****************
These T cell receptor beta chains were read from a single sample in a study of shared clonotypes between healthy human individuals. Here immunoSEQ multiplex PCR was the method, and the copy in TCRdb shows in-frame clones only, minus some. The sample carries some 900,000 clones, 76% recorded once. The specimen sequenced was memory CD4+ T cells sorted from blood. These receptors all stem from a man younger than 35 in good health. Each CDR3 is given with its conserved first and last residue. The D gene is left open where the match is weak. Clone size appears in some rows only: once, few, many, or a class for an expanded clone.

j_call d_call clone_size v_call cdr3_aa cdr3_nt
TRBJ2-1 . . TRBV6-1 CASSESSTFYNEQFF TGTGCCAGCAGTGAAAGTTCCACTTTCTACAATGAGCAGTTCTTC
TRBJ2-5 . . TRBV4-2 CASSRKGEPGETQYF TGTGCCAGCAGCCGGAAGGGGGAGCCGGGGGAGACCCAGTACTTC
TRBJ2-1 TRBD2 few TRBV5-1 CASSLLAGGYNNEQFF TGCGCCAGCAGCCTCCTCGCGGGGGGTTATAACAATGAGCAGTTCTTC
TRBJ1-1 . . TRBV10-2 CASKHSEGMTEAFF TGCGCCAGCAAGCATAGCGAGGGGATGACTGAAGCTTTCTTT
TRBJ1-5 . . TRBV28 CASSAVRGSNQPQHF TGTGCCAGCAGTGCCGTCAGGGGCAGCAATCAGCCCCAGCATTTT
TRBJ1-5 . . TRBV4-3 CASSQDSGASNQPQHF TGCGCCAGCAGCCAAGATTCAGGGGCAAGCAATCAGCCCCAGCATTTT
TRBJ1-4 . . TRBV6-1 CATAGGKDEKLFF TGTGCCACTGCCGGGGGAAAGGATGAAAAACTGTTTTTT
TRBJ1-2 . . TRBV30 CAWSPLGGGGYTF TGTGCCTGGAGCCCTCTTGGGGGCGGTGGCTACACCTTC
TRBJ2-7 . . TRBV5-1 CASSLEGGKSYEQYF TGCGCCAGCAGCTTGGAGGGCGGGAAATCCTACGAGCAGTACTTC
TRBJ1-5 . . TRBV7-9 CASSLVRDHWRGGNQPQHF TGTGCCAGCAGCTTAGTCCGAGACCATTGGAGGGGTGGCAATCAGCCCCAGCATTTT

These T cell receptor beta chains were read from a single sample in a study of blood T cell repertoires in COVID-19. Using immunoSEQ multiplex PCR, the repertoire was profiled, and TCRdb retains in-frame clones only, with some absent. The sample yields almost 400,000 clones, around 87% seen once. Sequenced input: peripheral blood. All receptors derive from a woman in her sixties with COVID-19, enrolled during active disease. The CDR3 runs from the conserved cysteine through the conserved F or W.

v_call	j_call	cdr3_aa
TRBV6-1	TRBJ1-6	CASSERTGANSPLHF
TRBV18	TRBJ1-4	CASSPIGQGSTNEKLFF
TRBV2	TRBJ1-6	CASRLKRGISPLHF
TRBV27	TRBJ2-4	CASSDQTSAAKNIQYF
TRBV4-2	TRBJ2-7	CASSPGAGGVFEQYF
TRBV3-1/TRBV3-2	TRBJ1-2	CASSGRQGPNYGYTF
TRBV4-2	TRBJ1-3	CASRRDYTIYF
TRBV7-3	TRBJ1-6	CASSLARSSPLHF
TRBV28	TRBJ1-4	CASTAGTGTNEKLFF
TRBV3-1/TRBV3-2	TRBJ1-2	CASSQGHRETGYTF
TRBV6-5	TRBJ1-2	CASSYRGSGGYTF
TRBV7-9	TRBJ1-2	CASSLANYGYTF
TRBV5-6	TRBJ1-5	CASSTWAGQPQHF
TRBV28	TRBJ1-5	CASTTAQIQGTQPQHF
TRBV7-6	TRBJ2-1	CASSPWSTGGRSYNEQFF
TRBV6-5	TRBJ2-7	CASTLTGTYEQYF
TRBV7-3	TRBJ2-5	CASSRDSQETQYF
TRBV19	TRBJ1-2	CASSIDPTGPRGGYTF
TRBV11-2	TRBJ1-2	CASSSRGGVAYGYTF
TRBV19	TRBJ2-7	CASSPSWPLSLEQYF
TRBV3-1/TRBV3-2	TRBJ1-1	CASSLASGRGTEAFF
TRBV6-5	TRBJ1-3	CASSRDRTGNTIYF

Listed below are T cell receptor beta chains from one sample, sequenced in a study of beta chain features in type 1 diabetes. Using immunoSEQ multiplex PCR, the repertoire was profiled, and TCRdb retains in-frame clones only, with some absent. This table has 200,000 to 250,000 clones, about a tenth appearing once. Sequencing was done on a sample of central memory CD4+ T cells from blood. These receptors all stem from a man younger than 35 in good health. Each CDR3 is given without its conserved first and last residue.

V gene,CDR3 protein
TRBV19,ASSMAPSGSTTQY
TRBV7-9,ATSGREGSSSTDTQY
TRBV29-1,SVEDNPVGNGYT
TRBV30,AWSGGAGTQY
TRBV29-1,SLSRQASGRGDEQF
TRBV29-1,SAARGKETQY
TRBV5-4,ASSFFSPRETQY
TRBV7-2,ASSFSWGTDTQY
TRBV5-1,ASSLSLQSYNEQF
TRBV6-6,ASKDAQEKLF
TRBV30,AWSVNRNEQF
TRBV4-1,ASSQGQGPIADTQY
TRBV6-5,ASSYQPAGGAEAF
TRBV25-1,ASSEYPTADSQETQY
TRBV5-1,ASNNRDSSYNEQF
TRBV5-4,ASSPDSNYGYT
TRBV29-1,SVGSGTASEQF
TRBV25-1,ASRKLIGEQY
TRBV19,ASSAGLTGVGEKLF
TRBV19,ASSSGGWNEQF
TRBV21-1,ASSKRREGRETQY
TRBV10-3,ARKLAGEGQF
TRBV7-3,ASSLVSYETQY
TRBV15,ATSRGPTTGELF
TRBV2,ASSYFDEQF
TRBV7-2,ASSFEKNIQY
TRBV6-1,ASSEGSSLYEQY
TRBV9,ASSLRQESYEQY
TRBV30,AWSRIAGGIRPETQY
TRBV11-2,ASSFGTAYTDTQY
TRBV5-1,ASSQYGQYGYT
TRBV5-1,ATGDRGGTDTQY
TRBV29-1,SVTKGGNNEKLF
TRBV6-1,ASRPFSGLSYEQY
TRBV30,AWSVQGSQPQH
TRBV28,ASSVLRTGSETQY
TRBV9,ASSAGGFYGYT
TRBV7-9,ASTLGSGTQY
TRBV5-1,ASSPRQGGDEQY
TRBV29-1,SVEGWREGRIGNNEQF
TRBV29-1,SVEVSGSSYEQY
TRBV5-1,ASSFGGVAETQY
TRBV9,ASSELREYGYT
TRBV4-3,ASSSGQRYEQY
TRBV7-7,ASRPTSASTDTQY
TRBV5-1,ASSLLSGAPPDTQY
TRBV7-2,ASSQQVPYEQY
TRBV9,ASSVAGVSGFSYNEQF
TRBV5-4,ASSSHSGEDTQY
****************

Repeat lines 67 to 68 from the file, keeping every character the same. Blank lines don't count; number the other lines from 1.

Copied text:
TRBV30,AWSRIAGGIRPETQY
TRBV11-2,ASSFGTAYTDTQY